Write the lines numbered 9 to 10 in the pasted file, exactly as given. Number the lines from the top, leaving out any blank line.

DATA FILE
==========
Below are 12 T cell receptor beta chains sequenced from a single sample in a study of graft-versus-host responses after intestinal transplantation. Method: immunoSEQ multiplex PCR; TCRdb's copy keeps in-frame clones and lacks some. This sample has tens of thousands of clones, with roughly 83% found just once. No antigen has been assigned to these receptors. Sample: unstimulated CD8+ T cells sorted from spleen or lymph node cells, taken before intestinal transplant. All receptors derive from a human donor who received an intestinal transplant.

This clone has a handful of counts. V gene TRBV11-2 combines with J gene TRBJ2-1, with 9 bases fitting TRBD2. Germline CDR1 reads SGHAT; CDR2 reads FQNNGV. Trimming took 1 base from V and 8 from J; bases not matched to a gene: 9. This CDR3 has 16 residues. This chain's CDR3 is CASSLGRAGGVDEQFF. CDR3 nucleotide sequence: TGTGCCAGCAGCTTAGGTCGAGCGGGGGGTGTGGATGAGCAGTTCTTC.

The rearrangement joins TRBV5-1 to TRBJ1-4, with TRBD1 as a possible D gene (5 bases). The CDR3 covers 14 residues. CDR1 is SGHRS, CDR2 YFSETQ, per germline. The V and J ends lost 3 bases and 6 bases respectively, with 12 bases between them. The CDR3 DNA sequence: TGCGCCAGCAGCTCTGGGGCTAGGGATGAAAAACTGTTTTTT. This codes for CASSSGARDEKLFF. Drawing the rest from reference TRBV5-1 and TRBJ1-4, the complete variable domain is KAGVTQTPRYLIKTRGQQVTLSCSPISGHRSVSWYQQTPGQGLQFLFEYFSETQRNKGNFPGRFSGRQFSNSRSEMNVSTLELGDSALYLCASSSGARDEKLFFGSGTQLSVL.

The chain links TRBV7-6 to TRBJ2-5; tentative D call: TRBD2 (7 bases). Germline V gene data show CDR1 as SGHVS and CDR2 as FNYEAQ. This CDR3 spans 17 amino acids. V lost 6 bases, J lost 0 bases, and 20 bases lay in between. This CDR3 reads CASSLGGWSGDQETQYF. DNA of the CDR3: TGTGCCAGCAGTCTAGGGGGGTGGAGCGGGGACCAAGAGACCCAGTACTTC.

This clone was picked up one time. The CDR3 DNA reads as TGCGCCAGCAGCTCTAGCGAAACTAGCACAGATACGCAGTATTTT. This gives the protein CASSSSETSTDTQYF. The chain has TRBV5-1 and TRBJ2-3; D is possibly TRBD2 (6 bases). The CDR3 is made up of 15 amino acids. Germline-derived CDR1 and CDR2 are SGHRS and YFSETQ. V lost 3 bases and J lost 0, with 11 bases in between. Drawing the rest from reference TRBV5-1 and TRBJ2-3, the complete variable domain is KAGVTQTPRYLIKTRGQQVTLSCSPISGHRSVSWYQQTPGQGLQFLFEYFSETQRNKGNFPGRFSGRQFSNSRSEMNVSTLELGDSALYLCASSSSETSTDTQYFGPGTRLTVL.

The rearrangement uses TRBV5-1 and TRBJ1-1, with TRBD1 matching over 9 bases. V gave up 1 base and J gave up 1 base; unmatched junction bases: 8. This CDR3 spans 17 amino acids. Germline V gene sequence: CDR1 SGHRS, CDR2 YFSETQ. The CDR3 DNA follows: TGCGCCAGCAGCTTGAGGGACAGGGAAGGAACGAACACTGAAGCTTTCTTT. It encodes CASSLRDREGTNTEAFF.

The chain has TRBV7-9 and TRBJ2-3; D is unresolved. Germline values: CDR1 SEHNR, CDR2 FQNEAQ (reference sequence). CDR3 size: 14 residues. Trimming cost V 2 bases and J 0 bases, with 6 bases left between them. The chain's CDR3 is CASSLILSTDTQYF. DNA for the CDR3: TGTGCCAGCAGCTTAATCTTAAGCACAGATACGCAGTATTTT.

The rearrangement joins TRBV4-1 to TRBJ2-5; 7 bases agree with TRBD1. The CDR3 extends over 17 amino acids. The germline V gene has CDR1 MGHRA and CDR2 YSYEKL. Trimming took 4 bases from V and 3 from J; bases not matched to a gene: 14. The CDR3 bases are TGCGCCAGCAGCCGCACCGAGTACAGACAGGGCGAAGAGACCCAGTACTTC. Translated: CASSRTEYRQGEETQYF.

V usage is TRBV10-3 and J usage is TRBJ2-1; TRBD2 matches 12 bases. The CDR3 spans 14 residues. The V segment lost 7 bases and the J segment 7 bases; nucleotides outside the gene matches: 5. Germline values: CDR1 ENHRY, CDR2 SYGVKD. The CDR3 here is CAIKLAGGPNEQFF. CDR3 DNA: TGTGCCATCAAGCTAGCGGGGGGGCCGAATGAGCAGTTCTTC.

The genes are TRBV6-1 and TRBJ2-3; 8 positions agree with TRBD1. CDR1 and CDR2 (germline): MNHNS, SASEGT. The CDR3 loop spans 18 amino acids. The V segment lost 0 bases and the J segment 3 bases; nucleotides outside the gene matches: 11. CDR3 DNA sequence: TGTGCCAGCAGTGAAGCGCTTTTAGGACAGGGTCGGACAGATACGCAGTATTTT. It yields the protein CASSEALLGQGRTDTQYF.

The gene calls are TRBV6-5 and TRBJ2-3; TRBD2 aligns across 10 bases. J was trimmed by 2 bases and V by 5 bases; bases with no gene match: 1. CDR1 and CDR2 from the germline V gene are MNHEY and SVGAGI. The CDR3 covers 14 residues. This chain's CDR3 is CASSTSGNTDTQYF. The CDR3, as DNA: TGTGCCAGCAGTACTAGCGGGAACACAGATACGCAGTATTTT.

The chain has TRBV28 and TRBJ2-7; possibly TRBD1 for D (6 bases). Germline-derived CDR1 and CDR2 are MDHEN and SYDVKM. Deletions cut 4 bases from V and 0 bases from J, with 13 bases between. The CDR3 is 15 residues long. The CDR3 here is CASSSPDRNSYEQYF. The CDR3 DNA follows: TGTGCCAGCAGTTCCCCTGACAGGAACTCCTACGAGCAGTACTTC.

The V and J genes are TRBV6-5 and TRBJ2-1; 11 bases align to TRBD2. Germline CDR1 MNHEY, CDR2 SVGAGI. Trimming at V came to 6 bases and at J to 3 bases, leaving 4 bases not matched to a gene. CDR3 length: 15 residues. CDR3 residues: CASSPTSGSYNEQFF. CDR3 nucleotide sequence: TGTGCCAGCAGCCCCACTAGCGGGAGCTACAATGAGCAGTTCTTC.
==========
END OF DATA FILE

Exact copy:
V usage is TRBV10-3 and J usage is TRBJ2-1; TRBD2 matches 12 bases. The CDR3 spans 14 residues. The V segment lost 7 bases and the J segment 7 bases; nucleotides outside the gene matches: 5. Germline values: CDR1 ENHRY, CDR2 SYGVKD. The CDR3 here is CAIKLAGGPNEQFF. CDR3 DNA: TGTGCCATCAAGCTAGCGGGGGGGCCGAATGAGCAGTTCTTC.

The genes are TRBV6-1 and TRBJ2-3; 8 positions agree with TRBD1. CDR1 and CDR2 (germline): MNHNS, SASEGT. The CDR3 loop spans 18 amino acids. The V segment lost 0 bases and the J segment 3 bases; nucleotides outside the gene matches: 11. CDR3 DNA sequence: TGTGCCAGCAGTGAAGCGCTTTTAGGACAGGGTCGGACAGATACGCAGTATTTT. It yields the protein CASSEALLGQGRTDTQYF.